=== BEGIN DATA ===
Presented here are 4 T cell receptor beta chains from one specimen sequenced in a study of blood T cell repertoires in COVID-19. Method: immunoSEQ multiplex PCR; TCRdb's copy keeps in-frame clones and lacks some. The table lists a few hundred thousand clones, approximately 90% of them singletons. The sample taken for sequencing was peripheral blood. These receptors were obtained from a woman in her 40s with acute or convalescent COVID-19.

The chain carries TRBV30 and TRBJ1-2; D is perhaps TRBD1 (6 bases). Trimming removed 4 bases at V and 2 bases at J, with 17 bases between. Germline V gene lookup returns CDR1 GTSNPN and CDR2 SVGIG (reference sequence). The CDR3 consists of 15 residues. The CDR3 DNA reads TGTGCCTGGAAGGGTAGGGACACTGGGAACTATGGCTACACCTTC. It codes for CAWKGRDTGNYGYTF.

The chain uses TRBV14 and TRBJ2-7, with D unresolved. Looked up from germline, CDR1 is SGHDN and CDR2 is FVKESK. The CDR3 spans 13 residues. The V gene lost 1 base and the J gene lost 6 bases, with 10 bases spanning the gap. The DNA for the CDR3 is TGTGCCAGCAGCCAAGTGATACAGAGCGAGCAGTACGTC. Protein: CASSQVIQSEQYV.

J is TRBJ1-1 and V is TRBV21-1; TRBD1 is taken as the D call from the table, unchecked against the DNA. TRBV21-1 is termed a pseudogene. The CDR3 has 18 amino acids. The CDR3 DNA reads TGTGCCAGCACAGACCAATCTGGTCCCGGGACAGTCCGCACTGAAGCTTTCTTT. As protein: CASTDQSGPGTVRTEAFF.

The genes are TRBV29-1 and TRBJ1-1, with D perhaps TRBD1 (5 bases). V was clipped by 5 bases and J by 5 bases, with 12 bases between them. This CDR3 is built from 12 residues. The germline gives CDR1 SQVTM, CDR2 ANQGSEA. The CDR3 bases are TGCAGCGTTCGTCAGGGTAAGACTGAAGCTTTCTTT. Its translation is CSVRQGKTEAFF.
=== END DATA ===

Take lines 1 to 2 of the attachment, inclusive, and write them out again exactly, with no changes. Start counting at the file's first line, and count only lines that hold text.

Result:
Presented here are 4 T cell receptor beta chains from one specimen sequenced in a study of blood T cell repertoires in COVID-19. Method: immunoSEQ multiplex PCR; TCRdb's copy keeps in-frame clones and lacks some. The table lists a few hundred thousand clones, approximately 90% of them singletons. The sample taken for sequencing was peripheral blood. These receptors were obtained from a woman in her 40s with acute or convalescent COVID-19.

The chain carries TRBV30 and TRBJ1-2; D is perhaps TRBD1 (6 bases). Trimming removed 4 bases at V and 2 bases at J, with 17 bases between. Germline V gene lookup returns CDR1 GTSNPN and CDR2 SVGIG (reference sequence). The CDR3 consists of 15 residues. The CDR3 DNA reads TGTGCCTGGAAGGGTAGGGACACTGGGAACTATGGCTACACCTTC. It codes for CAWKGRDTGNYGYTF.